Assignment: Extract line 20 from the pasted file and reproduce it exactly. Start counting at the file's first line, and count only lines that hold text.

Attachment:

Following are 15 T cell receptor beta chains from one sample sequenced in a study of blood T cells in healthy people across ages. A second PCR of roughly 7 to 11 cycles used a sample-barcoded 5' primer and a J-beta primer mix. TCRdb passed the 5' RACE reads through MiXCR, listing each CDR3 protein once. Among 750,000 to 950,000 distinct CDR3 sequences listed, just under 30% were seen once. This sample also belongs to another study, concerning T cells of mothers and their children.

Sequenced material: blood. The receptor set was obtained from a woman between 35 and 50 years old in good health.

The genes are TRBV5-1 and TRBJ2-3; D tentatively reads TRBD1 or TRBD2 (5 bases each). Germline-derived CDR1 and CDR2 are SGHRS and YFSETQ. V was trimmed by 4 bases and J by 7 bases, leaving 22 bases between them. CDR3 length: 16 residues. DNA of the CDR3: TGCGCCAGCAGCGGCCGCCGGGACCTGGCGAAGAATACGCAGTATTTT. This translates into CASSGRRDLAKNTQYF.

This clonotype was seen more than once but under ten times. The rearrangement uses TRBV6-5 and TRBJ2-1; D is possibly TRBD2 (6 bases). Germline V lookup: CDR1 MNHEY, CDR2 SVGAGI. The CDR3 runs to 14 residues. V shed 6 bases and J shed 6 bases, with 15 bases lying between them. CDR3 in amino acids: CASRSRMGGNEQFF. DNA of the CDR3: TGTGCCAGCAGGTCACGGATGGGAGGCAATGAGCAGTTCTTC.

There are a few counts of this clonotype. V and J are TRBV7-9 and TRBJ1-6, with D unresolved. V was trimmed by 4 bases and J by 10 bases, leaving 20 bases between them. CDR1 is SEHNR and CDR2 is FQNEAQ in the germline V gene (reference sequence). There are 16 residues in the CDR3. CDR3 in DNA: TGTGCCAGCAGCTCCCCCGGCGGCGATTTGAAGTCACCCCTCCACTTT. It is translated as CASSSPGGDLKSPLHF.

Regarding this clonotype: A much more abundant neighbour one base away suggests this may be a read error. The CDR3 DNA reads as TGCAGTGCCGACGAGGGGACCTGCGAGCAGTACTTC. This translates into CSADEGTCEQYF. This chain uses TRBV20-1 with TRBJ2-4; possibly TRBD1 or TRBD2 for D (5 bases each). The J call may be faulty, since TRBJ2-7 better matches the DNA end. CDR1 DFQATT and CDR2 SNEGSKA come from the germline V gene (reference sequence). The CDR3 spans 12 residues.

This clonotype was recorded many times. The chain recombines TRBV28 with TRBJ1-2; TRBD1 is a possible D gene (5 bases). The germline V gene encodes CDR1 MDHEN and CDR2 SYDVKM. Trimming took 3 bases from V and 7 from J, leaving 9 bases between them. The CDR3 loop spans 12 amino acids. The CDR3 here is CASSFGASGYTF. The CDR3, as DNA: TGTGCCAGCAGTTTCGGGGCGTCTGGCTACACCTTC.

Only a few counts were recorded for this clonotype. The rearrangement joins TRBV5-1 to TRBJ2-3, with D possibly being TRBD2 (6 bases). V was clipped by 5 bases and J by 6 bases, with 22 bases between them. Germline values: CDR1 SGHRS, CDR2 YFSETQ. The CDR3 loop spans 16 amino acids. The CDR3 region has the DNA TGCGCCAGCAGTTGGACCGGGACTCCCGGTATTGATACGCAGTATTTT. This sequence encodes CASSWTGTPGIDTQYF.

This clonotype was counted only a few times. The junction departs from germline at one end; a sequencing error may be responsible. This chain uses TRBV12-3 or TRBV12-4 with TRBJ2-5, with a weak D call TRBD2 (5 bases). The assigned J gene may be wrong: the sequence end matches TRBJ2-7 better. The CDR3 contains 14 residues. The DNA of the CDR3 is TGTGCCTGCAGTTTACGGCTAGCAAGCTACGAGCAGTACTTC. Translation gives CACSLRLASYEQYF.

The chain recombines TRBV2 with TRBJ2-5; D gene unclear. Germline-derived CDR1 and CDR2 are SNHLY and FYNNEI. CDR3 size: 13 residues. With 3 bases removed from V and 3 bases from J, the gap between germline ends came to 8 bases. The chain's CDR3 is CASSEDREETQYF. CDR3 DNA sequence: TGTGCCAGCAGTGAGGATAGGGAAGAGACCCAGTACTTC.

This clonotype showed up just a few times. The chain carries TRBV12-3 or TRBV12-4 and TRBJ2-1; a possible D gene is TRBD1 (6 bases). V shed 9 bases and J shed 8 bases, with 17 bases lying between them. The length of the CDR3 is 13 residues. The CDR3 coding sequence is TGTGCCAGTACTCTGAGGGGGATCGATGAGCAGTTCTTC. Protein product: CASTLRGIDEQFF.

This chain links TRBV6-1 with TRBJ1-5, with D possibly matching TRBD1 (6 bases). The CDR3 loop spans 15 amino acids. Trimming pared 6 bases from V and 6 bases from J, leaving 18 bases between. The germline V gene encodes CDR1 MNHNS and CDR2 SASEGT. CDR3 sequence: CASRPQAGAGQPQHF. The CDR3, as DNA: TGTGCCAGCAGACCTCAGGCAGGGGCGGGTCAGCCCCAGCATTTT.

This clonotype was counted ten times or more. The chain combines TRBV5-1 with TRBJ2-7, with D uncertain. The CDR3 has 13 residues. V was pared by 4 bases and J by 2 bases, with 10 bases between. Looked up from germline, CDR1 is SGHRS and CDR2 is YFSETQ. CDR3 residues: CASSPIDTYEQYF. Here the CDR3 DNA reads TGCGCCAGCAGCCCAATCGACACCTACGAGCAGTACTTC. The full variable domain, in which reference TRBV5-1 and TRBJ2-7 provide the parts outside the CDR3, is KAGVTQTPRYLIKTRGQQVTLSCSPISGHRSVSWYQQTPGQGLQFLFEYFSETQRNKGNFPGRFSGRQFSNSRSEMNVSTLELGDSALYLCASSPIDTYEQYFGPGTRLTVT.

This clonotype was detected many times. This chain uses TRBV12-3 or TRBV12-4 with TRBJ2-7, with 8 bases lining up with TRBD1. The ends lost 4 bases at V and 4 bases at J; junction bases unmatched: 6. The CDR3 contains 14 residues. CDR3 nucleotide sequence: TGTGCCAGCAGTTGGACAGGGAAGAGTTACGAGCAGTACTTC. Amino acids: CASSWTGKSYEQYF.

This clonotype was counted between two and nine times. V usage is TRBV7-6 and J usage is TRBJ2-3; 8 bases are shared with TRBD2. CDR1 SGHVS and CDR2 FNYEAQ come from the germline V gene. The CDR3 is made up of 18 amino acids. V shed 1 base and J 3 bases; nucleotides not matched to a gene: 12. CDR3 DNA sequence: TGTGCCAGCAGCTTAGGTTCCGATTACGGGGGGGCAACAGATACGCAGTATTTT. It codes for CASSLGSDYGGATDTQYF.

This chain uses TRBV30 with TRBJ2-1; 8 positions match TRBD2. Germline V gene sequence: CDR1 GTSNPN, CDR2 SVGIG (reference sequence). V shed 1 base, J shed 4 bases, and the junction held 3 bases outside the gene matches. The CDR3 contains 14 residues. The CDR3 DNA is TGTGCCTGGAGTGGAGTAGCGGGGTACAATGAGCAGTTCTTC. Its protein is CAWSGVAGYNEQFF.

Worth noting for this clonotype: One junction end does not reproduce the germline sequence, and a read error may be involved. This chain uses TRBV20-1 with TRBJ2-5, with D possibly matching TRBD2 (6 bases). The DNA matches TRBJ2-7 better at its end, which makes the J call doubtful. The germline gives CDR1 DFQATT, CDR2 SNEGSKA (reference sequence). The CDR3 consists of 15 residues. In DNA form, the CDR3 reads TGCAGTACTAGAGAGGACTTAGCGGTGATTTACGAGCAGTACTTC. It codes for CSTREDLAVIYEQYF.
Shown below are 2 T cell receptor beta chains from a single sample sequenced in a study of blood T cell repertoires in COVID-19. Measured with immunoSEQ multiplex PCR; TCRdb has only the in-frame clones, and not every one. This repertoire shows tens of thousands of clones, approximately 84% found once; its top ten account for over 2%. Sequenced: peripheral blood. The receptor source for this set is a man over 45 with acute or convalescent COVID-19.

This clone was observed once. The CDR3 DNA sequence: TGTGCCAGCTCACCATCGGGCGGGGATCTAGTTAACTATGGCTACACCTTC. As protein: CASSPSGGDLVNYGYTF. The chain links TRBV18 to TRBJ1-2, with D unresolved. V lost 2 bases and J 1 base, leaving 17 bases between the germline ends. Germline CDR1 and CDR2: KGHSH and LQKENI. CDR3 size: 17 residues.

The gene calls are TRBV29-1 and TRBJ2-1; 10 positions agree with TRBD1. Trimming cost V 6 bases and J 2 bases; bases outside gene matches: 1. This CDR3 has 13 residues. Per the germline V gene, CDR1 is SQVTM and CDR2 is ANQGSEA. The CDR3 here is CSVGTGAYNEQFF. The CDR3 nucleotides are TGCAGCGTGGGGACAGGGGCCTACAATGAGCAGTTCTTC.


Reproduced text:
The gene calls are TRBV29-1 and TRBJ2-1; 10 positions agree with TRBD1. Trimming cost V 6 bases and J 2 bases; bases outside gene matches: 1. This CDR3 has 13 residues. Per the germline V gene, CDR1 is SQVTM and CDR2 is ANQGSEA. The CDR3 here is CSVGTGAYNEQFF. The CDR3 nucleotides are TGCAGCGTGGGGACAGGGGCCTACAATGAGCAGTTCTTC.